All of us have secrets and things that we wish we had done differently. Reading Roman Colombo’s Trading Saints for Sinners gives the reader a glimpse into the life of Caden Conrad, a life that has been unalterably changed by his past and the secrets that he keeps. Moving through Trading Saints for Sinners, we take the journey with Caden, a journalist, as he decides whether he will continue his concealment or open up to a woman, Ariadne, with a past of her own.
What is remarkable about this novella is the fact that a philosophical discussion is skillfully weaved into the fast-paced narrative. Dealing with significant philosophical and moral questions, Colombo gives interesting perspectives on issues relating to good, evil, lies, sin, and redemption.
Along with the narrative, the reader is also drawn in by the detailed setting which helps to place the characters in a precise place and time. Within the first few pages, one is transported to Frankfurt, Germany’s underground, a place where people are bought and sold. The setting isn’t limited to Frankfurt, though, because Caden, along with Ariadne, have been to many places, and their journeys are recounted in the narrative.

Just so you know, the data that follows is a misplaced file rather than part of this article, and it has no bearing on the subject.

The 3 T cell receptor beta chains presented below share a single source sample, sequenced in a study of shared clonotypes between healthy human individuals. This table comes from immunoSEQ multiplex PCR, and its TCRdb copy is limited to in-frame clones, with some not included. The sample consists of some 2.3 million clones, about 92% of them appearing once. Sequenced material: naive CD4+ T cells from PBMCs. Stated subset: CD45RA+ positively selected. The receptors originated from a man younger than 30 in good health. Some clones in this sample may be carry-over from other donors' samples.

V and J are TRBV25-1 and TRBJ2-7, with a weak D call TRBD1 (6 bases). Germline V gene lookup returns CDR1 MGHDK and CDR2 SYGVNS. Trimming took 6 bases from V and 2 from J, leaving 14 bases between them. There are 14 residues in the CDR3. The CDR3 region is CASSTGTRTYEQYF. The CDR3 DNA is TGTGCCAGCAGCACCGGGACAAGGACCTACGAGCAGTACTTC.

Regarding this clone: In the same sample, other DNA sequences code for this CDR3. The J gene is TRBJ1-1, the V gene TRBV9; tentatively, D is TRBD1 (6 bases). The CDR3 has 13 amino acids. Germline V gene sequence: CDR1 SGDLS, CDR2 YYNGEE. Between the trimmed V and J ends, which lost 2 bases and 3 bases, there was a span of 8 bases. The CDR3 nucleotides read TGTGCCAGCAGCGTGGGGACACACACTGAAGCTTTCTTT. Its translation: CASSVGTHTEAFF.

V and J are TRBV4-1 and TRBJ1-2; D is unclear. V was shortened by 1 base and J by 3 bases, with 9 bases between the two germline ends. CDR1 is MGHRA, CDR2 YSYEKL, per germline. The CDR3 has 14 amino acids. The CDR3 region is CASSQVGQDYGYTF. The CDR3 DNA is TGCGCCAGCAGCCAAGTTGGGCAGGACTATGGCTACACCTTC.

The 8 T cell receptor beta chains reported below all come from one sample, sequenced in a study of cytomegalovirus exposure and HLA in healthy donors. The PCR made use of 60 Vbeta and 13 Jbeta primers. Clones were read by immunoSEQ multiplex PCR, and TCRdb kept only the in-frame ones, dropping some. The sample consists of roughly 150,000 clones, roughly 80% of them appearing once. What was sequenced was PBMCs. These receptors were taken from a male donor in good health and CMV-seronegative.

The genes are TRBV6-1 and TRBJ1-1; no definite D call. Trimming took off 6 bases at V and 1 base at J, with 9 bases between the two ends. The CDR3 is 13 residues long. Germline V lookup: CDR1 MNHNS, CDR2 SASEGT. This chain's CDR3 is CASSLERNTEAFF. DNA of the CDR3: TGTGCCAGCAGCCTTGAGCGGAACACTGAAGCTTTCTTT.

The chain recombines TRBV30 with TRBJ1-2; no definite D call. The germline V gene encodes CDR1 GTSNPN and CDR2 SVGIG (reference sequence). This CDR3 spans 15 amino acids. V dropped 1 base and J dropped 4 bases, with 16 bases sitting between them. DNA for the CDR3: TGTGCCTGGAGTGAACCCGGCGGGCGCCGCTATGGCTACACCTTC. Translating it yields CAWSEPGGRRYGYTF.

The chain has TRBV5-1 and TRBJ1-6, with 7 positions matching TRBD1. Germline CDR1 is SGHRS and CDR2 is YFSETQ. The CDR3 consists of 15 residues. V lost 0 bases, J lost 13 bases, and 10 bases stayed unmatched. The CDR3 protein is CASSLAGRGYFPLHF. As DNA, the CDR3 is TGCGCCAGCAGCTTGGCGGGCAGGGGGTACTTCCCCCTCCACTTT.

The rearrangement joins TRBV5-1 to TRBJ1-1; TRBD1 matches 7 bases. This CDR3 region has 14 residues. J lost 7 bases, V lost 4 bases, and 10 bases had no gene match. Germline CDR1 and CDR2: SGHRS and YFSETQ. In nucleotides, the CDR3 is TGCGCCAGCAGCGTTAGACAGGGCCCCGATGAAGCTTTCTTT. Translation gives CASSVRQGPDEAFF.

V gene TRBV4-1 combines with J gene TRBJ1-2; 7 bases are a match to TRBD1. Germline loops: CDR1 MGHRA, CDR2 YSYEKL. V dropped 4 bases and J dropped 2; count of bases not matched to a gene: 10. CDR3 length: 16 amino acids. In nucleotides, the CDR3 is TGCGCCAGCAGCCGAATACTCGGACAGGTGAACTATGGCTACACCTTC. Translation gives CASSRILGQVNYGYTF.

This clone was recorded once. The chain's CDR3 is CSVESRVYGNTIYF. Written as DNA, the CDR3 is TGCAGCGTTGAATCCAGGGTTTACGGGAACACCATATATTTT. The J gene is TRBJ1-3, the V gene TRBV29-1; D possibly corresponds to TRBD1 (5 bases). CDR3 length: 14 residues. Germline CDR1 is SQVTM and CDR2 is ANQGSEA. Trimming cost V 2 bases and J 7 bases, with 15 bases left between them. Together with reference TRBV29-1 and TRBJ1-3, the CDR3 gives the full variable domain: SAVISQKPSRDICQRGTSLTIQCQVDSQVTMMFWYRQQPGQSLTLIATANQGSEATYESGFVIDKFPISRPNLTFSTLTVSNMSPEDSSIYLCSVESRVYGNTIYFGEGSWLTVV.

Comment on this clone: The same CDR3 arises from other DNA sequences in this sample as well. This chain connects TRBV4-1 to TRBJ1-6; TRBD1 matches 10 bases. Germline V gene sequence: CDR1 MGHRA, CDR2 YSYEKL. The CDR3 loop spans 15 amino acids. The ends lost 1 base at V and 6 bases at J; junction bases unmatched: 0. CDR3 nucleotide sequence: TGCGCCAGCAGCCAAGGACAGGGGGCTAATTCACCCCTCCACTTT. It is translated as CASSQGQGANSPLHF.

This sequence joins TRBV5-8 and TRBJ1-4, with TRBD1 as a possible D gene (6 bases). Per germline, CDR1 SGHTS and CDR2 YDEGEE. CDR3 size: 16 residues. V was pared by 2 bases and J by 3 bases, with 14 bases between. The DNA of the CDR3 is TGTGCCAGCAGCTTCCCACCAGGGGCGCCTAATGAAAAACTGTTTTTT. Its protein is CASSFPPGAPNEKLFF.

Trading Saints for Sinners is filled with unique supernatural elements, presented in a way which suspends reality. The fallen angel, Mephistopheles, makes an appearance, and offers Caden choices which will undoubtedly change his future.
Through no fault of the author, there are a few typos in the book, which sometimes slow the narrative. Despite these errors; however, this book is thoroughly enjoyable due to the combination of the above-mentioned elements. While reading Trading Saints for Sinners, I felt drawn into the story, and, for a few hours, given full access to the character’s lives. So, if you want a glimpse into the life of a journalist, trying to escape his past, traveling the world, and meeting Mephistopheles, then I highly recommend reading Trading Saints for Sinners.